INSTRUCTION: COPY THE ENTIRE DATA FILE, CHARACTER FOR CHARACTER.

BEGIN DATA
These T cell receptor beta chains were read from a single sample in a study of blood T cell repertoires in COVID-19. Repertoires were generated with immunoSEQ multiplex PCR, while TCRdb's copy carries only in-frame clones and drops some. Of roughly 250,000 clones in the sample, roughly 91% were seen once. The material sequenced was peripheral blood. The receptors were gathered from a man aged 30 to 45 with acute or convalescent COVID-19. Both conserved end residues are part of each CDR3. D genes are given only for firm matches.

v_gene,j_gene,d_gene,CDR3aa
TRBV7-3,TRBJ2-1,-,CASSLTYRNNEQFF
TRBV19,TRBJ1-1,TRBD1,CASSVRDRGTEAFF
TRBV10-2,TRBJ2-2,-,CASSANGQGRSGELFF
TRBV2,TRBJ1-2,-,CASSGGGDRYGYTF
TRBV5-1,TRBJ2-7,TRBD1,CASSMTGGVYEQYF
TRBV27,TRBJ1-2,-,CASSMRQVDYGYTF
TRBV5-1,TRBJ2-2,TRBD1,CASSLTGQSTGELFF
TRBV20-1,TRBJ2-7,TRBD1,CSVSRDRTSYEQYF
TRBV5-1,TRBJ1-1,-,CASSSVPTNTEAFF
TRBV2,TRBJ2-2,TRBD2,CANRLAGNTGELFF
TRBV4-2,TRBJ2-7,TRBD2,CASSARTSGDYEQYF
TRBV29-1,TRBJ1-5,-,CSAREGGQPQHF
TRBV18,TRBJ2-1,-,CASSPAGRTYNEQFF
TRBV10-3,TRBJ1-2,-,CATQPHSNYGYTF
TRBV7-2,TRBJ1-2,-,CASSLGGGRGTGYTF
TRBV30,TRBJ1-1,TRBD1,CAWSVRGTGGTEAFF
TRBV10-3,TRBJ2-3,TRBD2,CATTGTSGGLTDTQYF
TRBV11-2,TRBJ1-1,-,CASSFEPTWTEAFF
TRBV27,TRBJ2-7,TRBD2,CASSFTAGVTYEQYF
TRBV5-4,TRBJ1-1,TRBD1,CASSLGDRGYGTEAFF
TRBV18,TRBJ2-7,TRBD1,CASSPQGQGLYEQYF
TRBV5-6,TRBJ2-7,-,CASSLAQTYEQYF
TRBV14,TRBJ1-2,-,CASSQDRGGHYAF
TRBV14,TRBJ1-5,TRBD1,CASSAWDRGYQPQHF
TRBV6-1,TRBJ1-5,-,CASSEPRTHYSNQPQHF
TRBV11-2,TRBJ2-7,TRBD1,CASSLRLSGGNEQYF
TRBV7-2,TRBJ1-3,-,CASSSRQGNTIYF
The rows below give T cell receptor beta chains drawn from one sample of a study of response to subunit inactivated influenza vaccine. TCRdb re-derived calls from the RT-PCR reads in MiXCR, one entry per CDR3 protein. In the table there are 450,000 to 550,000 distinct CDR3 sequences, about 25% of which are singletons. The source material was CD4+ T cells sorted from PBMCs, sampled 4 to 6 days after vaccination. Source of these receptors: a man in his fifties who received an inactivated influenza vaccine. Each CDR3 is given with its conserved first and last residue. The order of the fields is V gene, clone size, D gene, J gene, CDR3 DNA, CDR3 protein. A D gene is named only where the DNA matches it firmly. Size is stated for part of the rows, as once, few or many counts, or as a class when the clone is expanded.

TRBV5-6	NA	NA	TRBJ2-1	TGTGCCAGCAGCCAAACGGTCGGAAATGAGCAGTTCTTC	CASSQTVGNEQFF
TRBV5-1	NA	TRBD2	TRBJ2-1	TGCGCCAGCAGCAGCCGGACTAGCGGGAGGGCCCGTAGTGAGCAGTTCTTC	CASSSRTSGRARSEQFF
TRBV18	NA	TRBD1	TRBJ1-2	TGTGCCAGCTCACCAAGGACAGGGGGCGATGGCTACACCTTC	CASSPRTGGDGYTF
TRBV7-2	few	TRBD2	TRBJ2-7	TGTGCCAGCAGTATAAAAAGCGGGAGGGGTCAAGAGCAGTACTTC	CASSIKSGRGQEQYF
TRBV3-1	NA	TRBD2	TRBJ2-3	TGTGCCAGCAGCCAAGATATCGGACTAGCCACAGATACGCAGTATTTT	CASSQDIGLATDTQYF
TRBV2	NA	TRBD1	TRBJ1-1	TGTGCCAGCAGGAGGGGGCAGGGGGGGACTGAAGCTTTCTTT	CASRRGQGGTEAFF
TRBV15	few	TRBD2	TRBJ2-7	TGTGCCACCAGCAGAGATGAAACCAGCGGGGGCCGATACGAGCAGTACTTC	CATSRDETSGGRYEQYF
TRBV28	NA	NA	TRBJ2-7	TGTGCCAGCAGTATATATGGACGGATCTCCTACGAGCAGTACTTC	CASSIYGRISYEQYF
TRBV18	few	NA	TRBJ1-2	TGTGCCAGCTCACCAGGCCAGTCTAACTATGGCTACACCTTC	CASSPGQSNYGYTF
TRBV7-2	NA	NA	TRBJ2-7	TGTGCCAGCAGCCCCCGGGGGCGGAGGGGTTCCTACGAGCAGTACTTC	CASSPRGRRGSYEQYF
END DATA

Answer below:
These T cell receptor beta chains were read from a single sample in a study of blood T cell repertoires in COVID-19. Repertoires were generated with immunoSEQ multiplex PCR, while TCRdb's copy carries only in-frame clones and drops some. Of roughly 250,000 clones in the sample, roughly 91% were seen once. The material sequenced was peripheral blood. The receptors were gathered from a man aged 30 to 45 with acute or convalescent COVID-19. Both conserved end residues are part of each CDR3. D genes are given only for firm matches.

v_gene,j_gene,d_gene,CDR3aa
TRBV7-3,TRBJ2-1,-,CASSLTYRNNEQFF
TRBV19,TRBJ1-1,TRBD1,CASSVRDRGTEAFF
TRBV10-2,TRBJ2-2,-,CASSANGQGRSGELFF
TRBV2,TRBJ1-2,-,CASSGGGDRYGYTF
TRBV5-1,TRBJ2-7,TRBD1,CASSMTGGVYEQYF
TRBV27,TRBJ1-2,-,CASSMRQVDYGYTF
TRBV5-1,TRBJ2-2,TRBD1,CASSLTGQSTGELFF
TRBV20-1,TRBJ2-7,TRBD1,CSVSRDRTSYEQYF
TRBV5-1,TRBJ1-1,-,CASSSVPTNTEAFF
TRBV2,TRBJ2-2,TRBD2,CANRLAGNTGELFF
TRBV4-2,TRBJ2-7,TRBD2,CASSARTSGDYEQYF
TRBV29-1,TRBJ1-5,-,CSAREGGQPQHF
TRBV18,TRBJ2-1,-,CASSPAGRTYNEQFF
TRBV10-3,TRBJ1-2,-,CATQPHSNYGYTF
TRBV7-2,TRBJ1-2,-,CASSLGGGRGTGYTF
TRBV30,TRBJ1-1,TRBD1,CAWSVRGTGGTEAFF
TRBV10-3,TRBJ2-3,TRBD2,CATTGTSGGLTDTQYF
TRBV11-2,TRBJ1-1,-,CASSFEPTWTEAFF
TRBV27,TRBJ2-7,TRBD2,CASSFTAGVTYEQYF
TRBV5-4,TRBJ1-1,TRBD1,CASSLGDRGYGTEAFF
TRBV18,TRBJ2-7,TRBD1,CASSPQGQGLYEQYF
TRBV5-6,TRBJ2-7,-,CASSLAQTYEQYF
TRBV14,TRBJ1-2,-,CASSQDRGGHYAF
TRBV14,TRBJ1-5,TRBD1,CASSAWDRGYQPQHF
TRBV6-1,TRBJ1-5,-,CASSEPRTHYSNQPQHF
TRBV11-2,TRBJ2-7,TRBD1,CASSLRLSGGNEQYF
TRBV7-2,TRBJ1-3,-,CASSSRQGNTIYF
The rows below give T cell receptor beta chains drawn from one sample of a study of response to subunit inactivated influenza vaccine. TCRdb re-derived calls from the RT-PCR reads in MiXCR, one entry per CDR3 protein. In the table there are 450,000 to 550,000 distinct CDR3 sequences, about 25% of which are singletons. The source material was CD4+ T cells sorted from PBMCs, sampled 4 to 6 days after vaccination. Source of these receptors: a man in his fifties who received an inactivated influenza vaccine. Each CDR3 is given with its conserved first and last residue. The order of the fields is V gene, clone size, D gene, J gene, CDR3 DNA, CDR3 protein. A D gene is named only where the DNA matches it firmly. Size is stated for part of the rows, as once, few or many counts, or as a class when the clone is expanded.

TRBV5-6	NA	NA	TRBJ2-1	TGTGCCAGCAGCCAAACGGTCGGAAATGAGCAGTTCTTC	CASSQTVGNEQFF
TRBV5-1	NA	TRBD2	TRBJ2-1	TGCGCCAGCAGCAGCCGGACTAGCGGGAGGGCCCGTAGTGAGCAGTTCTTC	CASSSRTSGRARSEQFF
TRBV18	NA	TRBD1	TRBJ1-2	TGTGCCAGCTCACCAAGGACAGGGGGCGATGGCTACACCTTC	CASSPRTGGDGYTF
TRBV7-2	few	TRBD2	TRBJ2-7	TGTGCCAGCAGTATAAAAAGCGGGAGGGGTCAAGAGCAGTACTTC	CASSIKSGRGQEQYF
TRBV3-1	NA	TRBD2	TRBJ2-3	TGTGCCAGCAGCCAAGATATCGGACTAGCCACAGATACGCAGTATTTT	CASSQDIGLATDTQYF
TRBV2	NA	TRBD1	TRBJ1-1	TGTGCCAGCAGGAGGGGGCAGGGGGGGACTGAAGCTTTCTTT	CASRRGQGGTEAFF
TRBV15	few	TRBD2	TRBJ2-7	TGTGCCACCAGCAGAGATGAAACCAGCGGGGGCCGATACGAGCAGTACTTC	CATSRDETSGGRYEQYF
TRBV28	NA	NA	TRBJ2-7	TGTGCCAGCAGTATATATGGACGGATCTCCTACGAGCAGTACTTC	CASSIYGRISYEQYF
TRBV18	few	NA	TRBJ1-2	TGTGCCAGCTCACCAGGCCAGTCTAACTATGGCTACACCTTC	CASSPGQSNYGYTF
TRBV7-2	NA	NA	TRBJ2-7	TGTGCCAGCAGCCCCCGGGGGCGGAGGGGTTCCTACGAGCAGTACTTC	CASSPRGRRGSYEQYF